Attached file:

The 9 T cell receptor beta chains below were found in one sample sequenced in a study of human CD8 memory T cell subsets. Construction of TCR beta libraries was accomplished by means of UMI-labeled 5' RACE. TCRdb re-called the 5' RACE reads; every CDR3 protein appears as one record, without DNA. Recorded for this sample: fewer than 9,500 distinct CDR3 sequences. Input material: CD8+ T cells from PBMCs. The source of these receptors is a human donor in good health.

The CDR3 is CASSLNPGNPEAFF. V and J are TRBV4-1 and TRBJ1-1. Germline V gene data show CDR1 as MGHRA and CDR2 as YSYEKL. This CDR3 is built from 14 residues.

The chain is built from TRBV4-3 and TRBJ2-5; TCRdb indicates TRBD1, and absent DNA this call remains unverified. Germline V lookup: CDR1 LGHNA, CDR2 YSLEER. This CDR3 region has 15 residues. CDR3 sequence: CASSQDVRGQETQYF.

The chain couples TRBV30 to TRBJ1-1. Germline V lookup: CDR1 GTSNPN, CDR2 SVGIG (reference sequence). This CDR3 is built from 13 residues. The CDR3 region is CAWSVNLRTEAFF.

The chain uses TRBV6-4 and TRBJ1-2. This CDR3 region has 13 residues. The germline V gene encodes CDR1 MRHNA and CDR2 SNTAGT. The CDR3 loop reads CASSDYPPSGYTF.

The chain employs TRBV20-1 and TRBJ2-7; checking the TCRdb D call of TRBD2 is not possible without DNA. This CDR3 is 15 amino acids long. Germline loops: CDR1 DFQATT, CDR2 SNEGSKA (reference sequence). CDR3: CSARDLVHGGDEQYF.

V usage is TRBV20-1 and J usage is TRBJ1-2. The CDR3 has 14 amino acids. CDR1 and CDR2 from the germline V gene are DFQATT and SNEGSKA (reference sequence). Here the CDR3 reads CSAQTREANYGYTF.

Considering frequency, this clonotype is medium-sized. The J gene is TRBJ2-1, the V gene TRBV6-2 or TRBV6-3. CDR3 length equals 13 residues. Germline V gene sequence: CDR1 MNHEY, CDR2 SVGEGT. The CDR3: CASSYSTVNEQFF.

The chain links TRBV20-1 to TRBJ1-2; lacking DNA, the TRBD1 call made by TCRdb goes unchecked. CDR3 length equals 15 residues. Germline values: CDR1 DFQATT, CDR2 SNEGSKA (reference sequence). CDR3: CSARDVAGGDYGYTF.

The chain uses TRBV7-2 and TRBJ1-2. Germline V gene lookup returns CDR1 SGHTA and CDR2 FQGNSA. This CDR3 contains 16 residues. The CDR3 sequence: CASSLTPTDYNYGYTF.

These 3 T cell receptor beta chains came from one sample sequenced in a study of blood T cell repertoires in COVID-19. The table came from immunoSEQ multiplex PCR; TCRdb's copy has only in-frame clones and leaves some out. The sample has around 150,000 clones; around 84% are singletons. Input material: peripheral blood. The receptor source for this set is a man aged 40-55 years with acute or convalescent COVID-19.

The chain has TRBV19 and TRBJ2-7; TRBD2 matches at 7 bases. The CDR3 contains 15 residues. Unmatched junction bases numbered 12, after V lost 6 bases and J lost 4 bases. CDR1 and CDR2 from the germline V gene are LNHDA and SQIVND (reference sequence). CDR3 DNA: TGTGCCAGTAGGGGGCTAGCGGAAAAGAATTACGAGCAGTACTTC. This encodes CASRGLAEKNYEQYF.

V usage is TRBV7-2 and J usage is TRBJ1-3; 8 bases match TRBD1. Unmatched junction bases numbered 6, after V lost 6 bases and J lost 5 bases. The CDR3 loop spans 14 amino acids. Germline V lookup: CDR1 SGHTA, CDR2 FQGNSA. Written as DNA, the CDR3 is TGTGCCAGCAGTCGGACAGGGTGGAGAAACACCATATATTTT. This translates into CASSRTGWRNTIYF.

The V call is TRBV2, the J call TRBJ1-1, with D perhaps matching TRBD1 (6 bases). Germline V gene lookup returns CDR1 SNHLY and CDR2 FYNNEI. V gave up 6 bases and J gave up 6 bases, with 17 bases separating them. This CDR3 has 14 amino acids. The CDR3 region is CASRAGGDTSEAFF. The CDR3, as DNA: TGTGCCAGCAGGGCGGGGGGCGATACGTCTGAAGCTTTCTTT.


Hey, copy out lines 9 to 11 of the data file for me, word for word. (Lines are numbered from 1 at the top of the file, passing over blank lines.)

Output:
The chain links TRBV20-1 to TRBJ1-2; lacking DNA, the TRBD1 call made by TCRdb goes unchecked. CDR3 length equals 15 residues. Germline values: CDR1 DFQATT, CDR2 SNEGSKA (reference sequence). CDR3: CSARDVAGGDYGYTF.

The chain uses TRBV7-2 and TRBJ1-2. Germline V gene lookup returns CDR1 SGHTA and CDR2 FQGNSA. This CDR3 contains 16 residues. The CDR3 sequence: CASSLTPTDYNYGYTF.

These 3 T cell receptor beta chains came from one sample sequenced in a study of blood T cell repertoires in COVID-19. The table came from immunoSEQ multiplex PCR; TCRdb's copy has only in-frame clones and leaves some out. The sample has around 150,000 clones; around 84% are singletons. Input material: peripheral blood. The receptor source for this set is a man aged 40-55 years with acute or convalescent COVID-19.